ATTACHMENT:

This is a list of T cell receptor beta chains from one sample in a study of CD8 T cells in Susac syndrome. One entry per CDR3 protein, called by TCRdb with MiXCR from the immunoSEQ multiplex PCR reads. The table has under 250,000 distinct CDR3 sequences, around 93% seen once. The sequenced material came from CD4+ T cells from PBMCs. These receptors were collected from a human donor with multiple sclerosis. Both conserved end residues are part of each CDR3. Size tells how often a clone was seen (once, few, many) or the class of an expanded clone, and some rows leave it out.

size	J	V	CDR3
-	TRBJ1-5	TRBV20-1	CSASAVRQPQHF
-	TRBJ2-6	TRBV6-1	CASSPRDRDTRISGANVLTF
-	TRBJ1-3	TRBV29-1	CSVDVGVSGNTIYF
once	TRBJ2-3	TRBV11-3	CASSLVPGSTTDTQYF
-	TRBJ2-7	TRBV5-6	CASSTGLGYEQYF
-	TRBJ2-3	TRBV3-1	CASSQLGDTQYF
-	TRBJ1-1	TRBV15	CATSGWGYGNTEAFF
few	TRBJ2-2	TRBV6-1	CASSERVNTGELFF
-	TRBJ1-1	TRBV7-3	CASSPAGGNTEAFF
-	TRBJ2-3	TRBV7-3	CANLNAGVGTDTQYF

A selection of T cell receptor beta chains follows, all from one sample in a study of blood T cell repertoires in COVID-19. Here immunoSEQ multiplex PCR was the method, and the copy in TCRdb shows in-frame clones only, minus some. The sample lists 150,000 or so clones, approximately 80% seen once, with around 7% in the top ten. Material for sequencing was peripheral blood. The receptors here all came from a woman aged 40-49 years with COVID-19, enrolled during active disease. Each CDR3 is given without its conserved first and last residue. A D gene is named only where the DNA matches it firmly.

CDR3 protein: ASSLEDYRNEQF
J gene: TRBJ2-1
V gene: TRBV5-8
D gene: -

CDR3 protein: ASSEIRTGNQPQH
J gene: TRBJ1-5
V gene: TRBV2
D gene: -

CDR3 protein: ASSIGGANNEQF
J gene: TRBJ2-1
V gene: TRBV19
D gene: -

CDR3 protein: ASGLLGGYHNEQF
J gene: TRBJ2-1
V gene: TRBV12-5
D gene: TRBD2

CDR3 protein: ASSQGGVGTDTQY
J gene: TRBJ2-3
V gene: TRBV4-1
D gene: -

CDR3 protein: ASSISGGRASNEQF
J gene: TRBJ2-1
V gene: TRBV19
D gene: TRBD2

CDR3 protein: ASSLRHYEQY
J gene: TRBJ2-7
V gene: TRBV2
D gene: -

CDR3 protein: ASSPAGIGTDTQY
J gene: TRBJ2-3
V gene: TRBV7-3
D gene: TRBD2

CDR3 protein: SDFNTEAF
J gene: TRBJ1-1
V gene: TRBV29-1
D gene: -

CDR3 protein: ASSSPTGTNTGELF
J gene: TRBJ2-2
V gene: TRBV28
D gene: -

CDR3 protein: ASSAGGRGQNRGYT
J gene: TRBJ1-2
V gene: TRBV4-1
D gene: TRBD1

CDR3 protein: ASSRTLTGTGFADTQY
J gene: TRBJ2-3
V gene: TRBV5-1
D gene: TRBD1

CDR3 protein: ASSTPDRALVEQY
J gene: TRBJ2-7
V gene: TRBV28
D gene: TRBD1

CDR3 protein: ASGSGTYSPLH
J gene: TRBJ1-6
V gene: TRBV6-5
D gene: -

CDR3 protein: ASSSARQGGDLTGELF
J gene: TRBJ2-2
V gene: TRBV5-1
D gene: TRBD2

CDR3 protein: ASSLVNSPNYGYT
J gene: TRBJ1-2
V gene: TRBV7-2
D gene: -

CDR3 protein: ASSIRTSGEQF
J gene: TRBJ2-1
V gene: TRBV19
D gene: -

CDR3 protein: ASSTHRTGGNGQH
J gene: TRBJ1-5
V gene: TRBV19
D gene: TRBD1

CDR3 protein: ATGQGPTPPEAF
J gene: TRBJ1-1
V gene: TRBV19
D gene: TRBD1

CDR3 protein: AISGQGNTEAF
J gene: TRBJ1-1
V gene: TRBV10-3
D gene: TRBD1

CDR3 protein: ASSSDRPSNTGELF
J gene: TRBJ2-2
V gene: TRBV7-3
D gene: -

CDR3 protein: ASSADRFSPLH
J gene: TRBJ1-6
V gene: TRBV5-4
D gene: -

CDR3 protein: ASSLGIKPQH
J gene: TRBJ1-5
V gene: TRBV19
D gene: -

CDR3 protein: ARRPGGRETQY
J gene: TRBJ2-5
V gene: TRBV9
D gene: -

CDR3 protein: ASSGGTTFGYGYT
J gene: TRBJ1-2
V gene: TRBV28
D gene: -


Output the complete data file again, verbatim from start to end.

This is a list of T cell receptor beta chains from one sample in a study of CD8 T cells in Susac syndrome. One entry per CDR3 protein, called by TCRdb with MiXCR from the immunoSEQ multiplex PCR reads. The table has under 250,000 distinct CDR3 sequences, around 93% seen once. The sequenced material came from CD4+ T cells from PBMCs. These receptors were collected from a human donor with multiple sclerosis. Both conserved end residues are part of each CDR3. Size tells how often a clone was seen (once, few, many) or the class of an expanded clone, and some rows leave it out.

size	J	V	CDR3
-	TRBJ1-5	TRBV20-1	CSASAVRQPQHF
-	TRBJ2-6	TRBV6-1	CASSPRDRDTRISGANVLTF
-	TRBJ1-3	TRBV29-1	CSVDVGVSGNTIYF
once	TRBJ2-3	TRBV11-3	CASSLVPGSTTDTQYF
-	TRBJ2-7	TRBV5-6	CASSTGLGYEQYF
-	TRBJ2-3	TRBV3-1	CASSQLGDTQYF
-	TRBJ1-1	TRBV15	CATSGWGYGNTEAFF
few	TRBJ2-2	TRBV6-1	CASSERVNTGELFF
-	TRBJ1-1	TRBV7-3	CASSPAGGNTEAFF
-	TRBJ2-3	TRBV7-3	CANLNAGVGTDTQYF

A selection of T cell receptor beta chains follows, all from one sample in a study of blood T cell repertoires in COVID-19. Here immunoSEQ multiplex PCR was the method, and the copy in TCRdb shows in-frame clones only, minus some. The sample lists 150,000 or so clones, approximately 80% seen once, with around 7% in the top ten. Material for sequencing was peripheral blood. The receptors here all came from a woman aged 40-49 years with COVID-19, enrolled during active disease. Each CDR3 is given without its conserved first and last residue. A D gene is named only where the DNA matches it firmly.

CDR3 protein: ASSLEDYRNEQF
J gene: TRBJ2-1
V gene: TRBV5-8
D gene: -

CDR3 protein: ASSEIRTGNQPQH
J gene: TRBJ1-5
V gene: TRBV2
D gene: -

CDR3 protein: ASSIGGANNEQF
J gene: TRBJ2-1
V gene: TRBV19
D gene: -

CDR3 protein: ASGLLGGYHNEQF
J gene: TRBJ2-1
V gene: TRBV12-5
D gene: TRBD2

CDR3 protein: ASSQGGVGTDTQY
J gene: TRBJ2-3
V gene: TRBV4-1
D gene: -

CDR3 protein: ASSISGGRASNEQF
J gene: TRBJ2-1
V gene: TRBV19
D gene: TRBD2

CDR3 protein: ASSLRHYEQY
J gene: TRBJ2-7
V gene: TRBV2
D gene: -

CDR3 protein: ASSPAGIGTDTQY
J gene: TRBJ2-3
V gene: TRBV7-3
D gene: TRBD2

CDR3 protein: SDFNTEAF
J gene: TRBJ1-1
V gene: TRBV29-1
D gene: -

CDR3 protein: ASSSPTGTNTGELF
J gene: TRBJ2-2
V gene: TRBV28
D gene: -

CDR3 protein: ASSAGGRGQNRGYT
J gene: TRBJ1-2
V gene: TRBV4-1
D gene: TRBD1

CDR3 protein: ASSRTLTGTGFADTQY
J gene: TRBJ2-3
V gene: TRBV5-1
D gene: TRBD1

CDR3 protein: ASSTPDRALVEQY
J gene: TRBJ2-7
V gene: TRBV28
D gene: TRBD1

CDR3 protein: ASGSGTYSPLH
J gene: TRBJ1-6
V gene: TRBV6-5
D gene: -

CDR3 protein: ASSSARQGGDLTGELF
J gene: TRBJ2-2
V gene: TRBV5-1
D gene: TRBD2

CDR3 protein: ASSLVNSPNYGYT
J gene: TRBJ1-2
V gene: TRBV7-2
D gene: -

CDR3 protein: ASSIRTSGEQF
J gene: TRBJ2-1
V gene: TRBV19
D gene: -

CDR3 protein: ASSTHRTGGNGQH
J gene: TRBJ1-5
V gene: TRBV19
D gene: TRBD1

CDR3 protein: ATGQGPTPPEAF
J gene: TRBJ1-1
V gene: TRBV19
D gene: TRBD1

CDR3 protein: AISGQGNTEAF
J gene: TRBJ1-1
V gene: TRBV10-3
D gene: TRBD1

CDR3 protein: ASSSDRPSNTGELF
J gene: TRBJ2-2
V gene: TRBV7-3
D gene: -

CDR3 protein: ASSADRFSPLH
J gene: TRBJ1-6
V gene: TRBV5-4
D gene: -

CDR3 protein: ASSLGIKPQH
J gene: TRBJ1-5
V gene: TRBV19
D gene: -

CDR3 protein: ARRPGGRETQY
J gene: TRBJ2-5
V gene: TRBV9
D gene: -

CDR3 protein: ASSGGTTFGYGYT
J gene: TRBJ1-2
V gene: TRBV28
D gene: -